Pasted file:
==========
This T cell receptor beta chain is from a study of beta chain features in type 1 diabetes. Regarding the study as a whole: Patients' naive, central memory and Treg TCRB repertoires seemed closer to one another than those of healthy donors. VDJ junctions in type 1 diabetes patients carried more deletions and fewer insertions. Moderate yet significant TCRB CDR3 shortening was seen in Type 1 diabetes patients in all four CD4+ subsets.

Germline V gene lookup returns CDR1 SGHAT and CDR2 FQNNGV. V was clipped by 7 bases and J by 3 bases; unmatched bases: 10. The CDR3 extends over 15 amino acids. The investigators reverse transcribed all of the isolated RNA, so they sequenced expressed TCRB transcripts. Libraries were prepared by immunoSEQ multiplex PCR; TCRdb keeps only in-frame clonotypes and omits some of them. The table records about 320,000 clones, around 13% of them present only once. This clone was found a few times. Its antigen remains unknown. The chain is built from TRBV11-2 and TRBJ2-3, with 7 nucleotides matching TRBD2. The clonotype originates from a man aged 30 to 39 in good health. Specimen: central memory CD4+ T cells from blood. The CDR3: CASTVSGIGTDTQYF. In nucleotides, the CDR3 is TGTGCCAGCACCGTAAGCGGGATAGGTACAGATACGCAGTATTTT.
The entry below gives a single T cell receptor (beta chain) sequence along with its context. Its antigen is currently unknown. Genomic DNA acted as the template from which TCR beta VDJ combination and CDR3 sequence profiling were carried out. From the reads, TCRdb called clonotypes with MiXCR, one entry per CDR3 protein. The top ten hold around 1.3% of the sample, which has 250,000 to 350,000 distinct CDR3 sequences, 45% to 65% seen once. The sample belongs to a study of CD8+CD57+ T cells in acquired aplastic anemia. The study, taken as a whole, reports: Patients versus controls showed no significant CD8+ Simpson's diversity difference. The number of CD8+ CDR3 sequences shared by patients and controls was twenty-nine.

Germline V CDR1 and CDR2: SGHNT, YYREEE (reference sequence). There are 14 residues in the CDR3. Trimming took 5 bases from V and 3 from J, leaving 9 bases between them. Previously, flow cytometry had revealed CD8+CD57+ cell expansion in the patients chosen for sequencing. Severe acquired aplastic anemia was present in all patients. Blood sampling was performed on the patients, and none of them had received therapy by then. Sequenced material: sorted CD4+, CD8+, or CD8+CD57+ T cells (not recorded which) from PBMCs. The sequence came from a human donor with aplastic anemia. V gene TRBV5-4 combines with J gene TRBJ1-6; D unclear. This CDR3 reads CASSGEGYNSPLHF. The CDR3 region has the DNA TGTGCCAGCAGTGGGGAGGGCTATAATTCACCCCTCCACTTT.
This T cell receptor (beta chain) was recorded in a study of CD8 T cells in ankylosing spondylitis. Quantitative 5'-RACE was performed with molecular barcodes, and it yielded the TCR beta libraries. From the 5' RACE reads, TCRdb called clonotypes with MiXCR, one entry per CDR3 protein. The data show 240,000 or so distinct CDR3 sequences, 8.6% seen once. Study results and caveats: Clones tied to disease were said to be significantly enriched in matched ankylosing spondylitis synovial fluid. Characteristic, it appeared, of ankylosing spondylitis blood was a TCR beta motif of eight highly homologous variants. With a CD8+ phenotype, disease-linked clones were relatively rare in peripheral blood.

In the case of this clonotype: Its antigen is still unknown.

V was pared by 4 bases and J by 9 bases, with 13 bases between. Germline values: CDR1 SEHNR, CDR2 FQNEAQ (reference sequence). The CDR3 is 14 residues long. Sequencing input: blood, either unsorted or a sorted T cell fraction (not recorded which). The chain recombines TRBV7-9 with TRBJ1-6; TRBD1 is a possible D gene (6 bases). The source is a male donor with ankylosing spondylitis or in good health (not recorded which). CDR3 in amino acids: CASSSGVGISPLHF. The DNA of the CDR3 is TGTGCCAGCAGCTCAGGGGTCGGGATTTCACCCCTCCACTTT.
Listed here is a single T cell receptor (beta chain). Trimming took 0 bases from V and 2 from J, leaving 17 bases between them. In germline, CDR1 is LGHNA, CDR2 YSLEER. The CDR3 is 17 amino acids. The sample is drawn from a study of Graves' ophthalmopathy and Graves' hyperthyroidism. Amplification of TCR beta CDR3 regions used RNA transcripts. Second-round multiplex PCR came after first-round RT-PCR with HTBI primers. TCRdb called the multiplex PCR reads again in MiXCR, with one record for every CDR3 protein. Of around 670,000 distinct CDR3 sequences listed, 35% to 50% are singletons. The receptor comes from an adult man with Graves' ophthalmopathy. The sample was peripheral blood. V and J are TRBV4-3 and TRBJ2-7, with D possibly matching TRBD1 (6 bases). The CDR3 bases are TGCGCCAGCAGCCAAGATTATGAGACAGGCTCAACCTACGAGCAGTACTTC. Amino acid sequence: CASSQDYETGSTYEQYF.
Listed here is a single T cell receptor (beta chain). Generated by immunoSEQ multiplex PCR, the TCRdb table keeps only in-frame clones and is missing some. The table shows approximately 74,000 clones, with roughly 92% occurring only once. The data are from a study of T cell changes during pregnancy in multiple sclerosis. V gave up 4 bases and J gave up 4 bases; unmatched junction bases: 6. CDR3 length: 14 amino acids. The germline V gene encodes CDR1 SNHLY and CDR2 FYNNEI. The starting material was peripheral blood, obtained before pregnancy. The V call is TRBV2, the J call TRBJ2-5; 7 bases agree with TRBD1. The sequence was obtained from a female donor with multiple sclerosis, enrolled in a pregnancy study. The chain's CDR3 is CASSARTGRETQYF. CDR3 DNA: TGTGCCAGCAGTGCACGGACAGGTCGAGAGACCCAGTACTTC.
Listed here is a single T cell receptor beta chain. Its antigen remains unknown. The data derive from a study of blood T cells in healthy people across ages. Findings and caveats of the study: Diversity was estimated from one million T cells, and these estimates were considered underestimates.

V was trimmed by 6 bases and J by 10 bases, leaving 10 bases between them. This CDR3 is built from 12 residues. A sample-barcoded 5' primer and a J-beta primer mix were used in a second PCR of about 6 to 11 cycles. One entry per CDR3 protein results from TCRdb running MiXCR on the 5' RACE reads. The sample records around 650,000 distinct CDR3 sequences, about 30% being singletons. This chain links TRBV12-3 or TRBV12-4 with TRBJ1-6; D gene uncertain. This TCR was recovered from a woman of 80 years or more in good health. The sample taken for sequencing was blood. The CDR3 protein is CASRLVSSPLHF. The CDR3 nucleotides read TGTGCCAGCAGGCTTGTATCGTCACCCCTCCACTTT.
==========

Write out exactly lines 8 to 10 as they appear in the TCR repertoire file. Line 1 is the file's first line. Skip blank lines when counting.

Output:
Listed here is a single T cell receptor (beta chain). Trimming took 0 bases from V and 2 from J, leaving 17 bases between them. In germline, CDR1 is LGHNA, CDR2 YSLEER. The CDR3 is 17 amino acids. The sample is drawn from a study of Graves' ophthalmopathy and Graves' hyperthyroidism. Amplification of TCR beta CDR3 regions used RNA transcripts. Second-round multiplex PCR came after first-round RT-PCR with HTBI primers. TCRdb called the multiplex PCR reads again in MiXCR, with one record for every CDR3 protein. Of around 670,000 distinct CDR3 sequences listed, 35% to 50% are singletons. The receptor comes from an adult man with Graves' ophthalmopathy. The sample was peripheral blood. V and J are TRBV4-3 and TRBJ2-7, with D possibly matching TRBD1 (6 bases). The CDR3 bases are TGCGCCAGCAGCCAAGATTATGAGACAGGCTCAACCTACGAGCAGTACTTC. Amino acid sequence: CASSQDYETGSTYEQYF.
Listed here is a single T cell receptor (beta chain). Generated by immunoSEQ multiplex PCR, the TCRdb table keeps only in-frame clones and is missing some. The table shows approximately 74,000 clones, with roughly 92% occurring only once. The data are from a study of T cell changes during pregnancy in multiple sclerosis. V gave up 4 bases and J gave up 4 bases; unmatched junction bases: 6. CDR3 length: 14 amino acids. The germline V gene encodes CDR1 SNHLY and CDR2 FYNNEI. The starting material was peripheral blood, obtained before pregnancy. The V call is TRBV2, the J call TRBJ2-5; 7 bases agree with TRBD1. The sequence was obtained from a female donor with multiple sclerosis, enrolled in a pregnancy study. The chain's CDR3 is CASSARTGRETQYF. CDR3 DNA: TGTGCCAGCAGTGCACGGACAGGTCGAGAGACCCAGTACTTC.
Listed here is a single T cell receptor beta chain. Its antigen remains unknown. The data derive from a study of blood T cells in healthy people across ages. Findings and caveats of the study: Diversity was estimated from one million T cells, and these estimates were considered underestimates.